Crude prices continued to fall on Wednesday, in part due to the announcement of fresh lockdowns to combat Covid-19 in France and Canada, though the market also anticipated an announcement today by the Organization of the Petroleum Exporting Countries (OPEC) and its allies, a group collectively known as OPEC+, of production cuts carrying on into May, adding a bullish element to trading on Thursday morning.
Front-month Brent and WTI fell by 0.9% and 2.3% respectively on Wednesday, with prices having witnessed a decline this week following the successful operation on Monday evening of freeing the Ever Given container vessel, which had blocked Suez Canal transits since 23 April.
But prices were appearing more bullish Thursday morning, ahead of the OPEC+ alliance meeting that is expected to agree today on continuing production curbs in May in response to yet another Covid-19 wave, which is starting to affect many major economies around the world, impacting energy demand.
French President Emmanuel Macron ordered France into its third national lockdown on Wednesday, in response to a surge of Covid-19 cases in the country, aggravated by what has been a slow rollout of vaccinations in the country.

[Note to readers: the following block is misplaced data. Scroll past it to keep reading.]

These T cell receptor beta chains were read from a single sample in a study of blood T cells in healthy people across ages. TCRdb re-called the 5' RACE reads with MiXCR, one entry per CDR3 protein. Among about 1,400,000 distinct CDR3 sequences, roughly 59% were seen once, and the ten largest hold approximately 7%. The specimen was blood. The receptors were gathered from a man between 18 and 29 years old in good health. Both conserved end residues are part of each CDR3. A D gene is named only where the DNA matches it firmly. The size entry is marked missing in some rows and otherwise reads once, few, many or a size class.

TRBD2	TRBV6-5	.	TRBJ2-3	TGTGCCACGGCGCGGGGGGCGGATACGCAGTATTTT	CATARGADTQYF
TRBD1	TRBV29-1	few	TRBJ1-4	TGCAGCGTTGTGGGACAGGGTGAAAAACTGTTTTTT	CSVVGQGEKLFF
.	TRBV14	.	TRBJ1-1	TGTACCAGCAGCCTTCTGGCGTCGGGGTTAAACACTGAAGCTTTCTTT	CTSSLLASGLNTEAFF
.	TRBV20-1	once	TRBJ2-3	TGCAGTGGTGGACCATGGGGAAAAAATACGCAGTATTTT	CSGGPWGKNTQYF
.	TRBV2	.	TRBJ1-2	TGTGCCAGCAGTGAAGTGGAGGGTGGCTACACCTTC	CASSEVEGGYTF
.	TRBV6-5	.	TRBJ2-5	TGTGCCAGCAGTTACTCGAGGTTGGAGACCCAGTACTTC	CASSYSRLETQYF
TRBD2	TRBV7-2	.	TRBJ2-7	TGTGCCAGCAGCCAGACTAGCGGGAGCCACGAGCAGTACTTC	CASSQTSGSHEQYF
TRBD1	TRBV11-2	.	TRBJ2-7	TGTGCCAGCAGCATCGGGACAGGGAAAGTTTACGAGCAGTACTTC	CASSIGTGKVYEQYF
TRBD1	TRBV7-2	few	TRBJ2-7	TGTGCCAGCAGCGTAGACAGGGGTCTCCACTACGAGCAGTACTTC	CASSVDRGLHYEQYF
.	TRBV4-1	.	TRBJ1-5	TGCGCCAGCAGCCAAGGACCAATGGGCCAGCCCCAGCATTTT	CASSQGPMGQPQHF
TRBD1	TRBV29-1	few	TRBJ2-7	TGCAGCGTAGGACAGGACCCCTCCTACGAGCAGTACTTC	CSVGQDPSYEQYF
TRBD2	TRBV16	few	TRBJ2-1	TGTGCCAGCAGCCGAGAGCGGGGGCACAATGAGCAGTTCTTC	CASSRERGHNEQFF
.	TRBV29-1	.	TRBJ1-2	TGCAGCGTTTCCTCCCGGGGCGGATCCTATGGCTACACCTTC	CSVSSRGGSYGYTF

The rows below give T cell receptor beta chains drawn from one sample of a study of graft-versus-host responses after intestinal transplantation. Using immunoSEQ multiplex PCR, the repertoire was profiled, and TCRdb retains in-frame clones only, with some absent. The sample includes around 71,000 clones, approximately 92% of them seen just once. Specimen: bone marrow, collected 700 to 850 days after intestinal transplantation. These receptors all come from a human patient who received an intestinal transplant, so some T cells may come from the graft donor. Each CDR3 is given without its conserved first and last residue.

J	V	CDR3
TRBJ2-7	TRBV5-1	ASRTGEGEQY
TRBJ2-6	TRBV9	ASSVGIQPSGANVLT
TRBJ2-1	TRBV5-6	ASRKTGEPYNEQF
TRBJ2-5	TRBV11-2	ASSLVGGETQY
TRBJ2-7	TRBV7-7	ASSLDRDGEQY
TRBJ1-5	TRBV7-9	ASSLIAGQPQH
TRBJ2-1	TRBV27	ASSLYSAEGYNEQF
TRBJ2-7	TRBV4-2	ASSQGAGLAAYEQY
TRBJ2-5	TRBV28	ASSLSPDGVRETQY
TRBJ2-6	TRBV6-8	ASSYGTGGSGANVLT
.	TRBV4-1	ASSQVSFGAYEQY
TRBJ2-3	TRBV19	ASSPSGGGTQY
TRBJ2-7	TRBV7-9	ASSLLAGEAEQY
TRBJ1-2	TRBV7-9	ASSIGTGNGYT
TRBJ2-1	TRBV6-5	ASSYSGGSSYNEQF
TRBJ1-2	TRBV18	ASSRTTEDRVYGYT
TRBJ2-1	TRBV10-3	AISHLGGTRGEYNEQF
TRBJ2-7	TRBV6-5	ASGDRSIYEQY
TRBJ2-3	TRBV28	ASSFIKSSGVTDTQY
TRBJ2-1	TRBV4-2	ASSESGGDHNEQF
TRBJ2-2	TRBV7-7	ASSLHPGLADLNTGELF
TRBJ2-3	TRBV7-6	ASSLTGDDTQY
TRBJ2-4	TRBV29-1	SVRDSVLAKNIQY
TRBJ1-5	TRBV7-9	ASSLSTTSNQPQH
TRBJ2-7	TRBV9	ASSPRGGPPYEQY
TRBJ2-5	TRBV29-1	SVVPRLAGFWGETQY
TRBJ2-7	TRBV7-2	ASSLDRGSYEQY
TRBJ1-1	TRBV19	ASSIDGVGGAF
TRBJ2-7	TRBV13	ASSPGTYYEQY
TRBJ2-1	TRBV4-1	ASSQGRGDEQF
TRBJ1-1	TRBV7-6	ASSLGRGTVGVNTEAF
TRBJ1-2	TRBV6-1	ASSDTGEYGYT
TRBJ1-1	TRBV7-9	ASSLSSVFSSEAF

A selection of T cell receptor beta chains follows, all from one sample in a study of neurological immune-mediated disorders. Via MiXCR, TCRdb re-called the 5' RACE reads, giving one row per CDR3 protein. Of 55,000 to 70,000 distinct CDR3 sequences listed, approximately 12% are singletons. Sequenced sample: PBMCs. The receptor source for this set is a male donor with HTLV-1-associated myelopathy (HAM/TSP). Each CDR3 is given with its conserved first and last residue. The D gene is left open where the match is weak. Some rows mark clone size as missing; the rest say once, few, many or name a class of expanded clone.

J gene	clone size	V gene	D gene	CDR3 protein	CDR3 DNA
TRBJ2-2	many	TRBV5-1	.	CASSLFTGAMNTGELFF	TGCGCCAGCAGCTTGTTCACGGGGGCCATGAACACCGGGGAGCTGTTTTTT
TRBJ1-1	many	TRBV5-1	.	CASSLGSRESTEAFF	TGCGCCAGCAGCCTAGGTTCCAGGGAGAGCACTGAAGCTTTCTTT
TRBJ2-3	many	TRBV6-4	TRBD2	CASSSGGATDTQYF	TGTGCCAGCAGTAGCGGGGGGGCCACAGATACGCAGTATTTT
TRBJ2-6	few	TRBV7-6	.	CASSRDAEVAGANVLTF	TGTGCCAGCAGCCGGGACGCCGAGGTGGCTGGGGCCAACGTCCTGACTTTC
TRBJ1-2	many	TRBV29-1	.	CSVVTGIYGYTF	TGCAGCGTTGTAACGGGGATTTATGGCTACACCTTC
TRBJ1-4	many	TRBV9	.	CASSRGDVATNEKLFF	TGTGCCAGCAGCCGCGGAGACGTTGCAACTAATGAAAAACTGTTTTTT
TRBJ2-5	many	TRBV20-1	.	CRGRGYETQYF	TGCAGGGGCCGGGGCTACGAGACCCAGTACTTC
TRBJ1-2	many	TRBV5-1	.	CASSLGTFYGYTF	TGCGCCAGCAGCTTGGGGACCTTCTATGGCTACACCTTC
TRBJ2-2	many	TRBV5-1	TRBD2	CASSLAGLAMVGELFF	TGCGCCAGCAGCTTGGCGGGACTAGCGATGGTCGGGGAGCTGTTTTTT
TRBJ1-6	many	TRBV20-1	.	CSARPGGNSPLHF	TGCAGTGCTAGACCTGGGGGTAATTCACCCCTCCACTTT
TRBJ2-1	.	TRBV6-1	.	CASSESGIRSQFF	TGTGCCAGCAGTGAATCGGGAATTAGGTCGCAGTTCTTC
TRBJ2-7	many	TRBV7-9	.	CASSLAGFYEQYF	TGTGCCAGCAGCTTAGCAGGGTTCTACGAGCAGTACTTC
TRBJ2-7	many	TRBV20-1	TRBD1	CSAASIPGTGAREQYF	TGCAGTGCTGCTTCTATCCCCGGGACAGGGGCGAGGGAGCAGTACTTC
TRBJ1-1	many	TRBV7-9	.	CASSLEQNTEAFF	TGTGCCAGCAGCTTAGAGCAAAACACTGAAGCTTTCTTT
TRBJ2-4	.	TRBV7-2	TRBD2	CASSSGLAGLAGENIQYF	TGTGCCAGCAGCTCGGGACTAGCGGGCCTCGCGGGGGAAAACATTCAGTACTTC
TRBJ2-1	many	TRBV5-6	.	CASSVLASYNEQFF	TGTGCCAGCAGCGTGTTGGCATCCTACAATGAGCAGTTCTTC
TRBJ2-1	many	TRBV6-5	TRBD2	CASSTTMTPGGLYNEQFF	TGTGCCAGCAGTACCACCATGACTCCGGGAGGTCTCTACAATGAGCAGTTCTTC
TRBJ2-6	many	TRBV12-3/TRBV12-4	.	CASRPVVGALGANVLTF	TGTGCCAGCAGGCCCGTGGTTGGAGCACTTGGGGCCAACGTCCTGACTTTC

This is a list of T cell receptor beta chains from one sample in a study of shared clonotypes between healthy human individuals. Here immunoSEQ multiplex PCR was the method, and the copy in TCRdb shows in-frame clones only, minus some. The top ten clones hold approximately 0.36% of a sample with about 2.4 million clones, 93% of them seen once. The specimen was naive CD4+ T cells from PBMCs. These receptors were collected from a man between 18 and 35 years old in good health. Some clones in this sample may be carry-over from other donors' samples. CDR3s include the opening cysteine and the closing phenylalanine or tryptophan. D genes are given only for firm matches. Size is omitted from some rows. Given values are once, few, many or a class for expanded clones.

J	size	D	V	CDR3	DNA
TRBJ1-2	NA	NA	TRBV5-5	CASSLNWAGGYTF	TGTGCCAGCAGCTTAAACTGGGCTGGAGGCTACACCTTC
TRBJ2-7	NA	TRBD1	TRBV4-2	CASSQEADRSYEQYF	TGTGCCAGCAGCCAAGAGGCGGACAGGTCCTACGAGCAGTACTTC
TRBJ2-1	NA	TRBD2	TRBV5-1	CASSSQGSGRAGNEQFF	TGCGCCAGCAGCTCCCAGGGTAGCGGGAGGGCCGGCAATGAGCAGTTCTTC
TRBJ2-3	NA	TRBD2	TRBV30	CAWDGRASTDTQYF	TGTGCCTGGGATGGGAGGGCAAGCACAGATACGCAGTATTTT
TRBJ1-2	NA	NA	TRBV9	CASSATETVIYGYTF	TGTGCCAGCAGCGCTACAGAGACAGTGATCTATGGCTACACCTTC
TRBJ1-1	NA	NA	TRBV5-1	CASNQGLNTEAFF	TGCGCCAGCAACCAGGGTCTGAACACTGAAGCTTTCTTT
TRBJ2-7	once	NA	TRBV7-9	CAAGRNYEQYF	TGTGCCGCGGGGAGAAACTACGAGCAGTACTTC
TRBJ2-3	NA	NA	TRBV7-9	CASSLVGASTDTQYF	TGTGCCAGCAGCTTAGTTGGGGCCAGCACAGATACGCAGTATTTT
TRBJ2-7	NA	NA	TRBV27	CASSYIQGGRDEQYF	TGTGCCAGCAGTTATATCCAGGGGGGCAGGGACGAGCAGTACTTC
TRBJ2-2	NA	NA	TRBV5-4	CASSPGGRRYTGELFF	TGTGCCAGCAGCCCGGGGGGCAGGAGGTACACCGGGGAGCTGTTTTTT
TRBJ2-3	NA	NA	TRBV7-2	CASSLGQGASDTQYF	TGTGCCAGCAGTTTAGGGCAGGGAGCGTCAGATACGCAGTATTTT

The new measures include a night-time curfew, a 10 km travel restriction and the closure of all non-essential shops, while schools will be closed for three weeks from 12 April. People have once again been asked to work from home.
In Canada, the government of Ontario – the country’s most populous province with 13 million inhabitants – was expected to announce on Thursday the activation of an “emergency brake” for four weeks starting 3 April in response to rising Covid-19 cases.
Meanwhile, the picture in Europe’s gas markets was mixed Wednesday, with the front-month UK NBP contract recording a 2.4% drop to USD 6.46/MMBtu, while the Dutch TTF rose 1.2% to USD 6.54/MMBtu, with temperatures expected to drop sharply in the Netherlands and other parts of north-west Europe over the Easter weekend and into next week.
The month-ahead JKM contact also continued to increase, rising 1.2% to USD 7.02/MMBtu – the first time it has closed above USD 7/MMBtu since 17 February.
US gas benchmark Henry Hub saw only a marginal decrease, closing at USD 2.61/MMBtu, down 0.6% from Tuesday, while the European carbon price continued to rally, recording a 1.2% gain to close at EUR 42.45/tonne.
Front-month futures and indexes at last close with day-on-day changes (click to enlarge):
Time references based on London GMT. Brent, WTI, NBP, TTF and EU CO2 data from ICE. Henry Hub, JKM and API2 data from CME. Prices in USD/MMBtu based on exchange rates at last market close. All monetary values rounded to nearest whole cent/penny. Text and graphic copyright © Gas Strategies, all rights.